WAFF 48 Investigates: Consumer reporting agencies - WAFF-TV: News, Weather and Sports for Huntsville, AL

WAFF 48 Investigates: Consumer reporting agencies


You've probably heard or read about credit reporting agencies and the ways you can get a free copy of your report. But what about a consumer report from a nationwide consumer reporting agency? 

They're companies that may be tracking your utility payment history, your insurance claim record or know if you've ever violated a lease, bounced a check or gotten a ticket.

"I'm sure some of the reporting agencies have some value," said Linda Kintz, who's visiting Alabama from Maine. "But I think you just have to move forward with a little bit of skepticism."

All the more reason to see what's in a report to see if something isn't the truth so you can dispute it. We found millions of people could have records with hundreds of nationwide consumer reporting agencies. They get information from court files, banks, even companies you have an account with. 

"I don't think most people realize there's so many different agencies and data collection services out there right now," said Kim Gough with the Privacy Rights Clearinghouse. "And most of the time, they don't actually find out about it until something negative happens."

Something negative means you may be turned down for bank accounts, insurance, jobs, apartments, even cable tv but federal law says you have the right to request annual reports from these agencies, just like you do with the "big three" credit bureaus. The consumer financial protection bureau keeps a list of many of the biggest consumer agencies. 

"Run a report on yourself, make sure that it's accurate and if its not accurate then take the steps necessary to correct the information that's not accurate," said Gough. 

But our investigation reveals sometimes that can be difficult. The FTC recently sued four nationwide consumer reporting agencies for not properly disclosing people's records and not following proper dispute procedures. All four settled, paying penalties ranging from $100,000 to $3.5 million. I called four other agencies and didn't have any trouble getting through In one case, though, I had to really push to get exactly what I wanted.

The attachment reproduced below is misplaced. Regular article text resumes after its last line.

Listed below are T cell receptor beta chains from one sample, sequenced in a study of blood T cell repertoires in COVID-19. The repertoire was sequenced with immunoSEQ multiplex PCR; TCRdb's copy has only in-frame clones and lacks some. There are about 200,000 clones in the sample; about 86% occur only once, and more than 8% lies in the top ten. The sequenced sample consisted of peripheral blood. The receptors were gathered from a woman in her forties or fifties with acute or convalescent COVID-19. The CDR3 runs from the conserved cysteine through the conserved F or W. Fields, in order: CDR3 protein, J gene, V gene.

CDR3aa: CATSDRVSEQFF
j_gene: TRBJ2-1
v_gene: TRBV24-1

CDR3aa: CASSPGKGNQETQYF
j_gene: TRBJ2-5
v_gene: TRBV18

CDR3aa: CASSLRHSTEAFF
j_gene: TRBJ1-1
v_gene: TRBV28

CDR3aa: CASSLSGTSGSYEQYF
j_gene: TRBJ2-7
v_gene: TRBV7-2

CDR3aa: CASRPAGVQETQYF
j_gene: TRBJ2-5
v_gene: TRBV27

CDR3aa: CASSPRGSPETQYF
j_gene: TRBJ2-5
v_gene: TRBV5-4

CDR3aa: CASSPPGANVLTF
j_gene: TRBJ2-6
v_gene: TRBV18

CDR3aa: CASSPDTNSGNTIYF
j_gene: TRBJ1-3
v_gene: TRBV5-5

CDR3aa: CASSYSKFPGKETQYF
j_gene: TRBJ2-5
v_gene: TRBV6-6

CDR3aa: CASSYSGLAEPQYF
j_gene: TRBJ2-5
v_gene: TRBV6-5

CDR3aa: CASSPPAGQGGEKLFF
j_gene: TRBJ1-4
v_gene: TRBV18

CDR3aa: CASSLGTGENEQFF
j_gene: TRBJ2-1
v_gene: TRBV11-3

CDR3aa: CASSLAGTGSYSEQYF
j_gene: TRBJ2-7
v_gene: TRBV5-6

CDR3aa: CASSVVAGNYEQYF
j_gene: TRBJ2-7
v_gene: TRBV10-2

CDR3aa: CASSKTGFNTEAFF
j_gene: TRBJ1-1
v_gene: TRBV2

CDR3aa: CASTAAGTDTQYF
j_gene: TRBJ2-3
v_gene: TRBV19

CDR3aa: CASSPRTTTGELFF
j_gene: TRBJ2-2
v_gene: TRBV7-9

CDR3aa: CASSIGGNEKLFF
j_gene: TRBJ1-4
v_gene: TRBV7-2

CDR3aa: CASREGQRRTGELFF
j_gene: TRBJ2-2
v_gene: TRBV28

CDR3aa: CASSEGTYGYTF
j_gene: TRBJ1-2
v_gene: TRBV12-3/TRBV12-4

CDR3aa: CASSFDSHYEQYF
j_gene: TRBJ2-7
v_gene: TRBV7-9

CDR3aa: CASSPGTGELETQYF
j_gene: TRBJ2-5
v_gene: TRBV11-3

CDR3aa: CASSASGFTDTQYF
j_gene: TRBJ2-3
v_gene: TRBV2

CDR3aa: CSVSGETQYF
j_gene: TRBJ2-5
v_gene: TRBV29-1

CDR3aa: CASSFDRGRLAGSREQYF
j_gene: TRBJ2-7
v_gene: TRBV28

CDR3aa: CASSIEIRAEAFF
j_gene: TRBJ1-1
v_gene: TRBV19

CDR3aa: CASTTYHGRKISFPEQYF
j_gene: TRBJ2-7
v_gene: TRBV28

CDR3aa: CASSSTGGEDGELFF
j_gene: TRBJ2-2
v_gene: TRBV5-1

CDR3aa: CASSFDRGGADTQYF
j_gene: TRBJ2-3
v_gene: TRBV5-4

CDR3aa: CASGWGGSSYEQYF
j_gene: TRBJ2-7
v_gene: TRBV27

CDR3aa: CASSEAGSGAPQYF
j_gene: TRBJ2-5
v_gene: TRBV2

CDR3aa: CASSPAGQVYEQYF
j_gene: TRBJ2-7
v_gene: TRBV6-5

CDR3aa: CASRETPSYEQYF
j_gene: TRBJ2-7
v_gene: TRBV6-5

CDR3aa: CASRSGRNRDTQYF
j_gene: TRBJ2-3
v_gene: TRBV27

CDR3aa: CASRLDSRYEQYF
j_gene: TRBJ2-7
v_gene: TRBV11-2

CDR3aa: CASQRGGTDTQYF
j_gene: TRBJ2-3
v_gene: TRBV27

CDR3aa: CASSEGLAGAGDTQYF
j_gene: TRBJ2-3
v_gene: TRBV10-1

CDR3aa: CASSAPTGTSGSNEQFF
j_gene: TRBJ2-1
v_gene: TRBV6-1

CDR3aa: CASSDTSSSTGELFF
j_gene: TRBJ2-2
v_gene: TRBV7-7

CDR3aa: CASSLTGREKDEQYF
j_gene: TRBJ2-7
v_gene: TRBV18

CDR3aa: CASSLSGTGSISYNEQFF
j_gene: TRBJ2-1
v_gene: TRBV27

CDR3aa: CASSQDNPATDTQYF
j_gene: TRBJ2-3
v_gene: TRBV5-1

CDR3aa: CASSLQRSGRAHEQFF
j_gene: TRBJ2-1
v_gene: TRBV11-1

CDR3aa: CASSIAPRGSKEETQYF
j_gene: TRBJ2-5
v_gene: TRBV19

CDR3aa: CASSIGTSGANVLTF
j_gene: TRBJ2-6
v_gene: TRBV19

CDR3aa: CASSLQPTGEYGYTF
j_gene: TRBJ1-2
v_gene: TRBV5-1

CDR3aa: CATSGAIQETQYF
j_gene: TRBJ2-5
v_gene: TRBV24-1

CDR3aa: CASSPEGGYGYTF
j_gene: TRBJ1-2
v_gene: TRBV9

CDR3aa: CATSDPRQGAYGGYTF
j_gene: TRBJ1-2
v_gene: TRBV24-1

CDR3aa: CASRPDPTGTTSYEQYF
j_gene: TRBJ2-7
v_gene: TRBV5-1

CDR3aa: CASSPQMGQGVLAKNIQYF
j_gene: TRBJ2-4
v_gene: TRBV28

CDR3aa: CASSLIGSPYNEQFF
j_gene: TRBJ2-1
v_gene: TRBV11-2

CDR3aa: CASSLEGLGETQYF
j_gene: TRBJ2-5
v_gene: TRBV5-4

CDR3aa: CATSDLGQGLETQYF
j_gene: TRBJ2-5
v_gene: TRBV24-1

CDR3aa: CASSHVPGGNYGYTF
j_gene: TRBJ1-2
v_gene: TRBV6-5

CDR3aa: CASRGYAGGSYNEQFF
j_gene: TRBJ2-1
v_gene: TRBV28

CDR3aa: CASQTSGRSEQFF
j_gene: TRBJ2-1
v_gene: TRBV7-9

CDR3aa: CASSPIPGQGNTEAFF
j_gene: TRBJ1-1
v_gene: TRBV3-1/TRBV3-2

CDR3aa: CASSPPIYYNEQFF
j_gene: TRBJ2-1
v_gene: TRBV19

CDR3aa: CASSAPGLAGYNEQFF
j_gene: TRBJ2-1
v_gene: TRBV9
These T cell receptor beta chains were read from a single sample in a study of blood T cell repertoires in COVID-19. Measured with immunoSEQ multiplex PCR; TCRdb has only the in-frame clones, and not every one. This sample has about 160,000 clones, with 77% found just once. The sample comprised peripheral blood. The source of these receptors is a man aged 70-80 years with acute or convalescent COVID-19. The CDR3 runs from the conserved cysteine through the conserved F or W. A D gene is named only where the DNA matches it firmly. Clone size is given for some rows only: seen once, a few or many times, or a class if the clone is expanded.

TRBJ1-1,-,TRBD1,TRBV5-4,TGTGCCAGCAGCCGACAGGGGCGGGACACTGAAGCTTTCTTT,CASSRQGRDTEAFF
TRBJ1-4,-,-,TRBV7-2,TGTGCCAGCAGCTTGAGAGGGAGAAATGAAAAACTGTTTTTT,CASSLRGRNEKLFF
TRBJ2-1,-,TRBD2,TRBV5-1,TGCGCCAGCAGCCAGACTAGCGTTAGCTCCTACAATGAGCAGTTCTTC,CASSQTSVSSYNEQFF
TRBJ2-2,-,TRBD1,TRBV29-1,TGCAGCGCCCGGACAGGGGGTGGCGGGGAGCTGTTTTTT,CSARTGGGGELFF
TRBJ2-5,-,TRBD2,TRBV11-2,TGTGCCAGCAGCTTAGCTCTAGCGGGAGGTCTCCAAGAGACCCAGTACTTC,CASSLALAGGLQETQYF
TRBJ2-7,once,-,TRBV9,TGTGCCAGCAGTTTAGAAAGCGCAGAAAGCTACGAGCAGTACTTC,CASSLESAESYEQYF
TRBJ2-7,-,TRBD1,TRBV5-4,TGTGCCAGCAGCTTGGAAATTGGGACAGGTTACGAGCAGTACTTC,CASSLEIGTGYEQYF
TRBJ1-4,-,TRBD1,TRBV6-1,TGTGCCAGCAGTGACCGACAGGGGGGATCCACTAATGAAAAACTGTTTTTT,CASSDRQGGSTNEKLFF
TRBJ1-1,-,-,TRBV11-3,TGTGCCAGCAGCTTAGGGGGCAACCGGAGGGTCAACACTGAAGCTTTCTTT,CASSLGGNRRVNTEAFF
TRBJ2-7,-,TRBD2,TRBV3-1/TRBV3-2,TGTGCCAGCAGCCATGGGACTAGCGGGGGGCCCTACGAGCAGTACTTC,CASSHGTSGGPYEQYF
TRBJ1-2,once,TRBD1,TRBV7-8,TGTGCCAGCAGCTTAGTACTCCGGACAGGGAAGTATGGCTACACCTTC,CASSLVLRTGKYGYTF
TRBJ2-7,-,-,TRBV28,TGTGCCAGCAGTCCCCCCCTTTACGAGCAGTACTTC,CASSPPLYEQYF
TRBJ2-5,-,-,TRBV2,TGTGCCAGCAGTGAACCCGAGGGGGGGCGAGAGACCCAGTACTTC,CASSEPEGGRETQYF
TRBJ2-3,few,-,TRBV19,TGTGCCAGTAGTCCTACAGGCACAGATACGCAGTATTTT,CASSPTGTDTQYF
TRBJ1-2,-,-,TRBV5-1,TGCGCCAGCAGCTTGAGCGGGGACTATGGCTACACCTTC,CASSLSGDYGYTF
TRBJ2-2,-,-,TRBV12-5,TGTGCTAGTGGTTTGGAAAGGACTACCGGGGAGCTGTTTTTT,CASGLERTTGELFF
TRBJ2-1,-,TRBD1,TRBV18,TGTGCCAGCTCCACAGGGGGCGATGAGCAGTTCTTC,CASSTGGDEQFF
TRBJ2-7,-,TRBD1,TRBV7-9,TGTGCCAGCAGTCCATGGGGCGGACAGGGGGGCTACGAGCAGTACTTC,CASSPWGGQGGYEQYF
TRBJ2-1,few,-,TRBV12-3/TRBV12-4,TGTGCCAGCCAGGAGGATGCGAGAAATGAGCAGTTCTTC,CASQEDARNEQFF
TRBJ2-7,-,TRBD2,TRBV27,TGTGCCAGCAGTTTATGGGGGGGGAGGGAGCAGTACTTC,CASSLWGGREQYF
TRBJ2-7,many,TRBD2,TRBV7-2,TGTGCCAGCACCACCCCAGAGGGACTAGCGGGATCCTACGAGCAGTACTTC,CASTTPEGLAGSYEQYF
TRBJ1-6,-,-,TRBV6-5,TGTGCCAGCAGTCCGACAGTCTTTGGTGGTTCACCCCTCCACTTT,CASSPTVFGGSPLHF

"I know our members are always looking for improvements and ways to make sure that whether a consumer comes through a website, or calls on the phone that it works for them," said Stuart Pratt, CEO of the Consumer Data Industry Association.

The CDIA warns that sometimes you won't have a record with agencies simply because you weren't involved in a court case or haven't had a rental, insurance, banking, or utility history or issue. They say specialized reporting not only protects businesses, but can help consumers who have made responsible choices.

"The data in these databases helps us as small business owners to manage risk and make good decisions, and ultimately this is really the key opening the door for opportunity for consumers to get what they deserve because of their hard work, because of their good decisions," said Pratt.

It's possible that some of the agencies might not have a report on you so there's no need to get one. Some of the agencies also will only offer a free report if someone's taken action against you. But I found quite a few that offer free reports, once a year. But as I found in one case, they may try to steer you towards one of the credit reporting agencies like Trans Union or Experian. Be persistent, and you'll get what you want. 

You can familiarize yourself with a list of consumer credit reporting agencies and the FTC's Fair Credit Reporting Act. Both links are PDF files.

Copyright 2013 WAFF. All rights reserved.

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    List of consumer reporting agencies (PDF) Fair Credit Reporting Act (PDF)More >>
    List of consumer reporting agencies (PDF) Fair Credit Reporting Act (PDF)More >>
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